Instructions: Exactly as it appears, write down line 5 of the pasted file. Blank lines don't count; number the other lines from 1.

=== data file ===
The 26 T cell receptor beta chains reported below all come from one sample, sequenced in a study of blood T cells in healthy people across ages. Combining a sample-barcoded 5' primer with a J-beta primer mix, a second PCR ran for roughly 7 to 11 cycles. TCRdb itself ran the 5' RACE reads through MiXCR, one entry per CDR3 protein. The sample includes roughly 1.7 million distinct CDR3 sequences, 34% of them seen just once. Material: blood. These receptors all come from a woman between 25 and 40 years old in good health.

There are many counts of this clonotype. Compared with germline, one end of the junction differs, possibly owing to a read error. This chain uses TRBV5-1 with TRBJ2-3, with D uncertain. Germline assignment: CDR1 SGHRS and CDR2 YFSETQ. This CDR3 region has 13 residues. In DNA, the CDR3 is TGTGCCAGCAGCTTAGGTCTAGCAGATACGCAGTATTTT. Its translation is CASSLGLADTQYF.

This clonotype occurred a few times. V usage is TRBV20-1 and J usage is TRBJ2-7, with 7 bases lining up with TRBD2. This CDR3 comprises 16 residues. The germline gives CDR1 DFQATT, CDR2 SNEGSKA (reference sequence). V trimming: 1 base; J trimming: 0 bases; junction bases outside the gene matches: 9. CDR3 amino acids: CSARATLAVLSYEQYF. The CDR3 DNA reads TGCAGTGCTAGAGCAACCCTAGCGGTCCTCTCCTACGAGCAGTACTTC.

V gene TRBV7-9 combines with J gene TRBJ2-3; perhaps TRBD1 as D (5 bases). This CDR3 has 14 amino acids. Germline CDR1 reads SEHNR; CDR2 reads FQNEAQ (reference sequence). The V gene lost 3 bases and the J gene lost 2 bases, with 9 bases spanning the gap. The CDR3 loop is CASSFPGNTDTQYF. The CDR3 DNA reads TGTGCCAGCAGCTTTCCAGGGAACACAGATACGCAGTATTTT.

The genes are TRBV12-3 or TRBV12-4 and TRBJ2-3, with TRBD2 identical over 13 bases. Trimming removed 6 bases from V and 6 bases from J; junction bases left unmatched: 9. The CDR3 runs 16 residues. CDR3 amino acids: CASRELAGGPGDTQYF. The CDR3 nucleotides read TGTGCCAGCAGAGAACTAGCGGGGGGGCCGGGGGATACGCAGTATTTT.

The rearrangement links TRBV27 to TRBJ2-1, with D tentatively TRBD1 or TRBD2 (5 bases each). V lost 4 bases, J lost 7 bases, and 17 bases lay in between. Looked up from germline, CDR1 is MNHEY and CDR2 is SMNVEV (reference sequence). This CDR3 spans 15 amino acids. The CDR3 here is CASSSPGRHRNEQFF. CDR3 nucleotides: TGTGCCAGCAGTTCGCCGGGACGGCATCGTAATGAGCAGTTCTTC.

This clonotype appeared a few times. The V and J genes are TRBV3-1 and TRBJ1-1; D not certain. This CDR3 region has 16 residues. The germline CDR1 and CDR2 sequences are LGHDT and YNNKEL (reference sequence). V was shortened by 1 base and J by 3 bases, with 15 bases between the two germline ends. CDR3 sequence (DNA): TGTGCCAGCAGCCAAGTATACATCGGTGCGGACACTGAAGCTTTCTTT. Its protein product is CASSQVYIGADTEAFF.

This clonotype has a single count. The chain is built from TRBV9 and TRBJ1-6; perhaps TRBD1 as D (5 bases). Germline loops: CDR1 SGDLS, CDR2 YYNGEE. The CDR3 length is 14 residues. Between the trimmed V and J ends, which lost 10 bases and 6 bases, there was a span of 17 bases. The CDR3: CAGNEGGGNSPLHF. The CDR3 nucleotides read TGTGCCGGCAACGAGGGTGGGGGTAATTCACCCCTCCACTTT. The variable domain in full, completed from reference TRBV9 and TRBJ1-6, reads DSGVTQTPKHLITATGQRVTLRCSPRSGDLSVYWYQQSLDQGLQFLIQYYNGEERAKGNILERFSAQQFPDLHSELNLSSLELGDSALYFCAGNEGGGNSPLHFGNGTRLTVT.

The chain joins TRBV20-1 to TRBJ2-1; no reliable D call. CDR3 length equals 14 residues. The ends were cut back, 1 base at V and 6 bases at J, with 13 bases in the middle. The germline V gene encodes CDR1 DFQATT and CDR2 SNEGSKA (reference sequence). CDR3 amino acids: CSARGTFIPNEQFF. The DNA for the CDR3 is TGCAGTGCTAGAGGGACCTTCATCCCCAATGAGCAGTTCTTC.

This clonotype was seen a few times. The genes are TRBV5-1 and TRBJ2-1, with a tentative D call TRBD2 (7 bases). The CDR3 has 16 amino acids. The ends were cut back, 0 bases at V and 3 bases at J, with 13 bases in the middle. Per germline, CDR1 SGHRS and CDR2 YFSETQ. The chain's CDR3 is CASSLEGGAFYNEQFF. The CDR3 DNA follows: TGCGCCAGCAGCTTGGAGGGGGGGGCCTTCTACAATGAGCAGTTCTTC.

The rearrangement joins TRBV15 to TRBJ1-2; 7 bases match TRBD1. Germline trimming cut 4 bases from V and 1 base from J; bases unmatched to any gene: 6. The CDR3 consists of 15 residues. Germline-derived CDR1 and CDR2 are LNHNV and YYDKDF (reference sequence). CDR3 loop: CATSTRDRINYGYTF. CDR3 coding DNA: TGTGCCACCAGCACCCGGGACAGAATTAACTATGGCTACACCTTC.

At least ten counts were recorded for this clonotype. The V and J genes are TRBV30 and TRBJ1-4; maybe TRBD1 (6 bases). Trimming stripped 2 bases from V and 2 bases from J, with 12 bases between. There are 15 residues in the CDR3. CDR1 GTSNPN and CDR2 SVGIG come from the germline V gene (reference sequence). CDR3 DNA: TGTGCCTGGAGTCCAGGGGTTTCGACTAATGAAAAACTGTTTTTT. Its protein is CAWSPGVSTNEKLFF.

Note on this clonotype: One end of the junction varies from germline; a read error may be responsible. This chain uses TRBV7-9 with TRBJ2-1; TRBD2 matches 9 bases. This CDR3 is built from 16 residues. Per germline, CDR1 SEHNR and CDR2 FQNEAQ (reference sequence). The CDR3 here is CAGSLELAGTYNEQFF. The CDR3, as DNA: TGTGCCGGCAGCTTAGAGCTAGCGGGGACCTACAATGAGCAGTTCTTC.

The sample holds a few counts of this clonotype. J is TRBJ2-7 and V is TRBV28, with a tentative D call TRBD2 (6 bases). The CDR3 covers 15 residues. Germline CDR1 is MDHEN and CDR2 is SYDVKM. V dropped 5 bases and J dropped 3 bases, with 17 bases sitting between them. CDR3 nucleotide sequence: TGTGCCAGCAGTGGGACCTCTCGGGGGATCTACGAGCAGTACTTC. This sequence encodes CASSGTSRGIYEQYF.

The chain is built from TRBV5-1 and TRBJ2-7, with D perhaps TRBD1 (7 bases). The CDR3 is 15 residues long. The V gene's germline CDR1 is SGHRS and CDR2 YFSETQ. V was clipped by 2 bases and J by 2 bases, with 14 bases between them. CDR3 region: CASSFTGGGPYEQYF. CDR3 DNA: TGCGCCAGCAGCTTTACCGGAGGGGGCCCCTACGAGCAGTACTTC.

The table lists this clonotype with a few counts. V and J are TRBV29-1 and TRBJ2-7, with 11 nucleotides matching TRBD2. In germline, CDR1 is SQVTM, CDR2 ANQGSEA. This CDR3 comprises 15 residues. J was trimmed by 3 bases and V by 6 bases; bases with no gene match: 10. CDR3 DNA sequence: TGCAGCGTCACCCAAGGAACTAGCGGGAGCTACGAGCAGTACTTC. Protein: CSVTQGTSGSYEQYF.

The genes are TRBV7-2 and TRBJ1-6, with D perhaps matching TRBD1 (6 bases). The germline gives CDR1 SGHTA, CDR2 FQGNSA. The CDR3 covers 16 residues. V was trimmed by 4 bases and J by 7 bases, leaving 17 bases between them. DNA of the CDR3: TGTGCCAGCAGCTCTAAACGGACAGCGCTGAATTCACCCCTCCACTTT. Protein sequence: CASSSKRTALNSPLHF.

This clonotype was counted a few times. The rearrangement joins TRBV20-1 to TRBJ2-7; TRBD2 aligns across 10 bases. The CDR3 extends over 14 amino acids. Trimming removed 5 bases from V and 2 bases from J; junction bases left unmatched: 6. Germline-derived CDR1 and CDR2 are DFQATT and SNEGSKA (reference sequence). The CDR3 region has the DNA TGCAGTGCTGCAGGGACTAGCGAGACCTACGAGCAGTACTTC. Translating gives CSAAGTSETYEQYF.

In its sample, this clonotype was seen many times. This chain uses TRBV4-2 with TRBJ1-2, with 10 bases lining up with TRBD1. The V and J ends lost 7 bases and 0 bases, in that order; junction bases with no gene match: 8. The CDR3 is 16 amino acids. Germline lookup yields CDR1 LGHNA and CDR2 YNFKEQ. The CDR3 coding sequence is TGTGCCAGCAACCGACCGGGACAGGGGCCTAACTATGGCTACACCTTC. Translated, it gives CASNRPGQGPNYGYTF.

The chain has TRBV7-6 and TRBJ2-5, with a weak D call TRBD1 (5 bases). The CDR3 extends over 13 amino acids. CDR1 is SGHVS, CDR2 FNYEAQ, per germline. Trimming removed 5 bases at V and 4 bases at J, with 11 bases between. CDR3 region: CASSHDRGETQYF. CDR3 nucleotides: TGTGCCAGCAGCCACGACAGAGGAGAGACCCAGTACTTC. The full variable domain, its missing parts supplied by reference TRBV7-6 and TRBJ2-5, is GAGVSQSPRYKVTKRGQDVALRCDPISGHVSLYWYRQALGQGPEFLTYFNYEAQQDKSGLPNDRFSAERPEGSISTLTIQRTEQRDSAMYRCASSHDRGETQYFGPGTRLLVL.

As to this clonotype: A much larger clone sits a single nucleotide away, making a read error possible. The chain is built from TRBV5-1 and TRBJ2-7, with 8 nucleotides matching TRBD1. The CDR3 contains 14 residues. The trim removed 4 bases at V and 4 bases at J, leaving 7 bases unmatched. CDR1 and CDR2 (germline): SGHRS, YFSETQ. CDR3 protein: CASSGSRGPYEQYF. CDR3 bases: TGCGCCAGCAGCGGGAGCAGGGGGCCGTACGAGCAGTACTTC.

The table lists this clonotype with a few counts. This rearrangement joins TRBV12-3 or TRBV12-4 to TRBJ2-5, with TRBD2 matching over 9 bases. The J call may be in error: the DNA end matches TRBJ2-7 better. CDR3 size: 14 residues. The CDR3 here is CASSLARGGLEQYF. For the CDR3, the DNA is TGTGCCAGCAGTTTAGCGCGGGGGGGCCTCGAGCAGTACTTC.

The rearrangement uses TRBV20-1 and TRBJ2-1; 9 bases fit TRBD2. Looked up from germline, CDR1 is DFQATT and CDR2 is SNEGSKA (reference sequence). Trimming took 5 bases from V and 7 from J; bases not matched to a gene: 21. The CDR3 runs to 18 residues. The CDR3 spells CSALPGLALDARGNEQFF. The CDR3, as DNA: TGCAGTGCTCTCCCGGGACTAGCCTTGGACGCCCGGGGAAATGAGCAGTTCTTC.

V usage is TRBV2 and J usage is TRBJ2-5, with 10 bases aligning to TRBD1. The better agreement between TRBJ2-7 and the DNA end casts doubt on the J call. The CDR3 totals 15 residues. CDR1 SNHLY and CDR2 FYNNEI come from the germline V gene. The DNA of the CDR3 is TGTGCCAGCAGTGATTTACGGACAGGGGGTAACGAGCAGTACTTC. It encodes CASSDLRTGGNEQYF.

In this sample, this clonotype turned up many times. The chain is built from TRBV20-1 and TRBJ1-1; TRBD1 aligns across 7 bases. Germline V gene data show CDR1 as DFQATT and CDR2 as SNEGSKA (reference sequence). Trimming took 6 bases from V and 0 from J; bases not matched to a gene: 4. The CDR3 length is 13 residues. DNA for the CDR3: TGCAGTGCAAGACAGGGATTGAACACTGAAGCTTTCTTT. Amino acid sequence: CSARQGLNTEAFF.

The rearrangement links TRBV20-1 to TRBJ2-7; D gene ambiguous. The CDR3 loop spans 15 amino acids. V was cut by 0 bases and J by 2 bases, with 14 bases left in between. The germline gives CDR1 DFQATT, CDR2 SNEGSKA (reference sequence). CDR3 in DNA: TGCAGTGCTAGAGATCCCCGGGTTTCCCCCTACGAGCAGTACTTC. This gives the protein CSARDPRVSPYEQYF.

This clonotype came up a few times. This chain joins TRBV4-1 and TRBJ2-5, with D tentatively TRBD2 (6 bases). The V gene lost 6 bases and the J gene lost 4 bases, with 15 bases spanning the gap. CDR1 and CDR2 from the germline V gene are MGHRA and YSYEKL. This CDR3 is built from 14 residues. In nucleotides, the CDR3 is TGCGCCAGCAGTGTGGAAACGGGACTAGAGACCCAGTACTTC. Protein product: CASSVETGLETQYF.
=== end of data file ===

The genes are TRBV12-3 or TRBV12-4 and TRBJ2-3, with TRBD2 identical over 13 bases. Trimming removed 6 bases from V and 6 bases from J; junction bases left unmatched: 9. The CDR3 runs 16 residues. CDR3 amino acids: CASRELAGGPGDTQYF. The CDR3 nucleotides read TGTGCCAGCAGAGAACTAGCGGGGGGGCCGGGGGATACGCAGTATTTT.